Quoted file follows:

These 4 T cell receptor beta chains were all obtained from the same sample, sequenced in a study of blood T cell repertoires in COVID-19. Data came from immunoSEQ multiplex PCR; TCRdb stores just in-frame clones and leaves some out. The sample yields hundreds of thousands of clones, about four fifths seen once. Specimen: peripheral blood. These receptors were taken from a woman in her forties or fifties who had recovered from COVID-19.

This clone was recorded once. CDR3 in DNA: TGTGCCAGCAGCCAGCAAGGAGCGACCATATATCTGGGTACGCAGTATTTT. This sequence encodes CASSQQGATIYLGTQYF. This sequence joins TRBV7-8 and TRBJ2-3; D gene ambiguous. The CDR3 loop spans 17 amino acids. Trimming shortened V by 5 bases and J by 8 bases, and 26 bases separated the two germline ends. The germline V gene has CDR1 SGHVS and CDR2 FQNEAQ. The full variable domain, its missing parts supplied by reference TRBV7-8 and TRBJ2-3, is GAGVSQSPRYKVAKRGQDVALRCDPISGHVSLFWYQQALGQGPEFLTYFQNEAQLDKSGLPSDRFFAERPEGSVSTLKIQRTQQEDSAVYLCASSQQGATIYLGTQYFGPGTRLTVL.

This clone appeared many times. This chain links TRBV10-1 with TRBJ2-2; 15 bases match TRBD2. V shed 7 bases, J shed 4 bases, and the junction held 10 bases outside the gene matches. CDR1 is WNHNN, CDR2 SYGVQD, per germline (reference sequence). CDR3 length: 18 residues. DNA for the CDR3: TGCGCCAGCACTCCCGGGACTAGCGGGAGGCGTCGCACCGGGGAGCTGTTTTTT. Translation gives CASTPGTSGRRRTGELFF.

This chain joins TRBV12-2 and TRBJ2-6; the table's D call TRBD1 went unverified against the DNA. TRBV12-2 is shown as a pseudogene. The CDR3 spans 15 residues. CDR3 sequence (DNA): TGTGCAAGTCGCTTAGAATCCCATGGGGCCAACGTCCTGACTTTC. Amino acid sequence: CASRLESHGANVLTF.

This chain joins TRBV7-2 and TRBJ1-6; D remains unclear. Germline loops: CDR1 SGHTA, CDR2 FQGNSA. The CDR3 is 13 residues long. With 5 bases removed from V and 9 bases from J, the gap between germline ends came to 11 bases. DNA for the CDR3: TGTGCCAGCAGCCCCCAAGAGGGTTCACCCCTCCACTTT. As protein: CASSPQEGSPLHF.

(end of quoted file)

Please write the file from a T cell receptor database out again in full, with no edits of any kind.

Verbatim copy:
These 4 T cell receptor beta chains were all obtained from the same sample, sequenced in a study of blood T cell repertoires in COVID-19. Data came from immunoSEQ multiplex PCR; TCRdb stores just in-frame clones and leaves some out. The sample yields hundreds of thousands of clones, about four fifths seen once. Specimen: peripheral blood. These receptors were taken from a woman in her forties or fifties who had recovered from COVID-19.

This clone was recorded once. CDR3 in DNA: TGTGCCAGCAGCCAGCAAGGAGCGACCATATATCTGGGTACGCAGTATTTT. This sequence encodes CASSQQGATIYLGTQYF. This sequence joins TRBV7-8 and TRBJ2-3; D gene ambiguous. The CDR3 loop spans 17 amino acids. Trimming shortened V by 5 bases and J by 8 bases, and 26 bases separated the two germline ends. The germline V gene has CDR1 SGHVS and CDR2 FQNEAQ. The full variable domain, its missing parts supplied by reference TRBV7-8 and TRBJ2-3, is GAGVSQSPRYKVAKRGQDVALRCDPISGHVSLFWYQQALGQGPEFLTYFQNEAQLDKSGLPSDRFFAERPEGSVSTLKIQRTQQEDSAVYLCASSQQGATIYLGTQYFGPGTRLTVL.

This clone appeared many times. This chain links TRBV10-1 with TRBJ2-2; 15 bases match TRBD2. V shed 7 bases, J shed 4 bases, and the junction held 10 bases outside the gene matches. CDR1 is WNHNN, CDR2 SYGVQD, per germline (reference sequence). CDR3 length: 18 residues. DNA for the CDR3: TGCGCCAGCACTCCCGGGACTAGCGGGAGGCGTCGCACCGGGGAGCTGTTTTTT. Translation gives CASTPGTSGRRRTGELFF.

This chain joins TRBV12-2 and TRBJ2-6; the table's D call TRBD1 went unverified against the DNA. TRBV12-2 is shown as a pseudogene. The CDR3 spans 15 residues. CDR3 sequence (DNA): TGTGCAAGTCGCTTAGAATCCCATGGGGCCAACGTCCTGACTTTC. Amino acid sequence: CASRLESHGANVLTF.

This chain joins TRBV7-2 and TRBJ1-6; D remains unclear. Germline loops: CDR1 SGHTA, CDR2 FQGNSA. The CDR3 is 13 residues long. With 5 bases removed from V and 9 bases from J, the gap between germline ends came to 11 bases. DNA for the CDR3: TGTGCCAGCAGCCCCCAAGAGGGTTCACCCCTCCACTTT. As protein: CASSPQEGSPLHF.